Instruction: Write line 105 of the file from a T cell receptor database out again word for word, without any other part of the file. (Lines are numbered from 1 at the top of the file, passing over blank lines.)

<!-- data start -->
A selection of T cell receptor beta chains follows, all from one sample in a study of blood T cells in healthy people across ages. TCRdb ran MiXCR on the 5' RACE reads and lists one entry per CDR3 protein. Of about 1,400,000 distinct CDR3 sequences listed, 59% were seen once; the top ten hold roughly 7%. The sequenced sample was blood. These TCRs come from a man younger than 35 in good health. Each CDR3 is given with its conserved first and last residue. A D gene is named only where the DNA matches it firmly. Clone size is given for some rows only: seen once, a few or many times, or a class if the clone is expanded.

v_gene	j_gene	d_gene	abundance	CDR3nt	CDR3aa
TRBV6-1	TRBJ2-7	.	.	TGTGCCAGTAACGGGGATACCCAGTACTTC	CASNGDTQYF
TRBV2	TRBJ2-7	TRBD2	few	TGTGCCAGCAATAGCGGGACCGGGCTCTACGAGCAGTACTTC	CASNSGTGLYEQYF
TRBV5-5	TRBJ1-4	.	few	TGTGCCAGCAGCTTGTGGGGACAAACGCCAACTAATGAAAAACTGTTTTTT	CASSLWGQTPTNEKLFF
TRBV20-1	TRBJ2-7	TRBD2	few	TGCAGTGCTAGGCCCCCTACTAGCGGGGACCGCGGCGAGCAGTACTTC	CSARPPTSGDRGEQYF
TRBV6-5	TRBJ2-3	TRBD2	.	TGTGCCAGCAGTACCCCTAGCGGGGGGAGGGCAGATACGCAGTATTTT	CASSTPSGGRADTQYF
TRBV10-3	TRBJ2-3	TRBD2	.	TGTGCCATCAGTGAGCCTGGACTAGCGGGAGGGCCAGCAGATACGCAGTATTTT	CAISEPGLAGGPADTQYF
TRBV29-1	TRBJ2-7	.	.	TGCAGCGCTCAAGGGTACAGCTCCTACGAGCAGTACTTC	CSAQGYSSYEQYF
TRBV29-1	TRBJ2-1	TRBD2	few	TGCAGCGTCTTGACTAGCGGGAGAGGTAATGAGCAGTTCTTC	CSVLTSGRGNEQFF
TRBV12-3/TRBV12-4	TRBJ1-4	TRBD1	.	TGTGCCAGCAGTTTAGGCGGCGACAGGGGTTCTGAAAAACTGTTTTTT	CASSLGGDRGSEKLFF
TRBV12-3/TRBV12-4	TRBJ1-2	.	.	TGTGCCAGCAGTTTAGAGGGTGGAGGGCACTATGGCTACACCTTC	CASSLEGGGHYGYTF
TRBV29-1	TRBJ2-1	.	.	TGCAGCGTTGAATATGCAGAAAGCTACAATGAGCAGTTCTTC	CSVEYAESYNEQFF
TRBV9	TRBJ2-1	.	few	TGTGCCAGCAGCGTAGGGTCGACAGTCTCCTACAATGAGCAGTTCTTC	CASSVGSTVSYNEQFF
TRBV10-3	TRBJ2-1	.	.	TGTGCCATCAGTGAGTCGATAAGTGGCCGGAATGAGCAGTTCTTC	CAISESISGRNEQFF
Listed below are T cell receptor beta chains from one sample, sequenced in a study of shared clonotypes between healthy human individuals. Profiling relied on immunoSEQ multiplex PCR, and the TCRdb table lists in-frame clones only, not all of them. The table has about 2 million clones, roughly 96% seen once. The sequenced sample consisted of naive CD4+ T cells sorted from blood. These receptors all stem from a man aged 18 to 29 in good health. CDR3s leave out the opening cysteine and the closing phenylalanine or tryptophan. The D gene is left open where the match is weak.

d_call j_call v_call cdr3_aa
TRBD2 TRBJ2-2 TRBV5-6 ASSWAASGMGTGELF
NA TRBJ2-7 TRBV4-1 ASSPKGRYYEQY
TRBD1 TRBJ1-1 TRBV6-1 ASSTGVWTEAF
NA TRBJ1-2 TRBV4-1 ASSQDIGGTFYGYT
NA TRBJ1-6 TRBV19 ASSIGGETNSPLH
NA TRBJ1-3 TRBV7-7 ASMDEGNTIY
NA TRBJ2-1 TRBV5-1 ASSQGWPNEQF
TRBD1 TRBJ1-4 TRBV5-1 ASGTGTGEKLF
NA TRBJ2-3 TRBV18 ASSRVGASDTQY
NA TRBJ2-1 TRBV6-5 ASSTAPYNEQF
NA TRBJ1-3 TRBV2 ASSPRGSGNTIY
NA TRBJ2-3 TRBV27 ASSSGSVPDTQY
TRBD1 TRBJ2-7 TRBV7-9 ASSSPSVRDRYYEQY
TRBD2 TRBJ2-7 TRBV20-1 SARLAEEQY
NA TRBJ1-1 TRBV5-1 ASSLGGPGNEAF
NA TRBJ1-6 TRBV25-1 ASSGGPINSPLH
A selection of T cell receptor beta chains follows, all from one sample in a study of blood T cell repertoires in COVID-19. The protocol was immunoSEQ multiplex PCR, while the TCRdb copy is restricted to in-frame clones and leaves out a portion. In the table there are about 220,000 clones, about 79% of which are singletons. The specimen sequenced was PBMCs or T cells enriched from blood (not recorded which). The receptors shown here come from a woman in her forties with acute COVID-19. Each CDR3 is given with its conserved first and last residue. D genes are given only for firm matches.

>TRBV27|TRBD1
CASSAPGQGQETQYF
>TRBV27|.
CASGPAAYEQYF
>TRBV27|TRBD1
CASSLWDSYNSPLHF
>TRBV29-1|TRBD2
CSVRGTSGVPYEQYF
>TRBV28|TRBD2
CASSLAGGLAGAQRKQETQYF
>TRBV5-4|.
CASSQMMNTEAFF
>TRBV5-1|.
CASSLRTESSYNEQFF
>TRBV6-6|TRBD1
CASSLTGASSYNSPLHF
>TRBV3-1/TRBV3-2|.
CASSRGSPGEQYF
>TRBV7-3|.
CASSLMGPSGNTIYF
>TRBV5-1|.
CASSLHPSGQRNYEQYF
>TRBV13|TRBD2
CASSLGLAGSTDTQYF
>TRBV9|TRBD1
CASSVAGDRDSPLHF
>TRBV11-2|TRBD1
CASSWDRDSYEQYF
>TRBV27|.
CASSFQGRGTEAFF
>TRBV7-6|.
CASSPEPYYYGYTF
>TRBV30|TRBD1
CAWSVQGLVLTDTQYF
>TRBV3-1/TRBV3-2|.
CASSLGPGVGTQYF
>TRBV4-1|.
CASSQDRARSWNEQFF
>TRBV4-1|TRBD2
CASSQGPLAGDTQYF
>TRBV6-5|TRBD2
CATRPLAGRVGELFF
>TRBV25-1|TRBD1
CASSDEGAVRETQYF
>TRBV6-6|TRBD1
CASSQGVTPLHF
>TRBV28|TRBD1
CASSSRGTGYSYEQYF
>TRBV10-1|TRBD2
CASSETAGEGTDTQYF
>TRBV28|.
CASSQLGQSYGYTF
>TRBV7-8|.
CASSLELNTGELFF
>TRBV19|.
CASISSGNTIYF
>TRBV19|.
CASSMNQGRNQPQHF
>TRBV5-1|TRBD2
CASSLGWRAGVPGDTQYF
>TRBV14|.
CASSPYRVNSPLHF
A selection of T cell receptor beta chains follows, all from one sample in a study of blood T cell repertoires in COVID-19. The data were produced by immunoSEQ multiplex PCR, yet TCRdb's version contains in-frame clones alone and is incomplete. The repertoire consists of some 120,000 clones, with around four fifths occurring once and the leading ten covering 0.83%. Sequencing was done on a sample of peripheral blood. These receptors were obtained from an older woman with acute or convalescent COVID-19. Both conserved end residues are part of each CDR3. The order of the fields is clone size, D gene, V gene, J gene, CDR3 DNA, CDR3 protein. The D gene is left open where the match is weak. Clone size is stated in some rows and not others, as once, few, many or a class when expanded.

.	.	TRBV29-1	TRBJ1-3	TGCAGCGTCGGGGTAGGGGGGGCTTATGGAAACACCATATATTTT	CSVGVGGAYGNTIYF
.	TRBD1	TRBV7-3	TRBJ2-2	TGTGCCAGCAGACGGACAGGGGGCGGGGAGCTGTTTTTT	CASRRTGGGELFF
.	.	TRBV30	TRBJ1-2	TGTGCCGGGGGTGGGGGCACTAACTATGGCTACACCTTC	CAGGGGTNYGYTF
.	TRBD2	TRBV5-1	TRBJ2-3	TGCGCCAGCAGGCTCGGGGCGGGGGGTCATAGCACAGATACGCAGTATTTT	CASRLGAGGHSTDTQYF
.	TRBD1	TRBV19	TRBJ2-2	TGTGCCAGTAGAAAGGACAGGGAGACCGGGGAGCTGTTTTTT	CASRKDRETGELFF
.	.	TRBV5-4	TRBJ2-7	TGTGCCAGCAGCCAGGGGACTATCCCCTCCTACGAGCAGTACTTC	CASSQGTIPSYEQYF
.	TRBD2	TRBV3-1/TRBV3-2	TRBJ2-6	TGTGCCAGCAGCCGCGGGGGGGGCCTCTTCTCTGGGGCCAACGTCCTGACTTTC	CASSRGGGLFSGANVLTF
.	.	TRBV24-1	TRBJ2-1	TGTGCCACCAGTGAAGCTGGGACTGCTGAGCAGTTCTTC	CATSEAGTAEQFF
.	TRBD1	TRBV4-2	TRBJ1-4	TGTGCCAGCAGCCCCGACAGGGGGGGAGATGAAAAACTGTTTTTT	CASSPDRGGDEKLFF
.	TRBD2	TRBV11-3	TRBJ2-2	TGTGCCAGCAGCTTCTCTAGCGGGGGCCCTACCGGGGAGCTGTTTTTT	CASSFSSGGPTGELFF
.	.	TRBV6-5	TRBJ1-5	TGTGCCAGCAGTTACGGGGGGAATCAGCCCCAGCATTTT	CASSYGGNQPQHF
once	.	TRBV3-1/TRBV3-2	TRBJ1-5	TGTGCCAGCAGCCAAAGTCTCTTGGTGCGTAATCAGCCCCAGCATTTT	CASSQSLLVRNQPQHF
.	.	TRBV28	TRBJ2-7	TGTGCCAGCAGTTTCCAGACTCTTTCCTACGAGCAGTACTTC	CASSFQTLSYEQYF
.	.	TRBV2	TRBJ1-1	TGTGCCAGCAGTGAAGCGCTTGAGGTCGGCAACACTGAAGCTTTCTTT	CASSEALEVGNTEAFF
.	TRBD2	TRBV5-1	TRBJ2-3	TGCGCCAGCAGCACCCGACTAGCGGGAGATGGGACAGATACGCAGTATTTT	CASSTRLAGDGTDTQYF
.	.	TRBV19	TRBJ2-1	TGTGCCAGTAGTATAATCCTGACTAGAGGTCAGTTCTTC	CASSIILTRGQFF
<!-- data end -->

.	.	TRBV24-1	TRBJ2-1	TGTGCCACCAGTGAAGCTGGGACTGCTGAGCAGTTCTTC	CATSEAGTAEQFF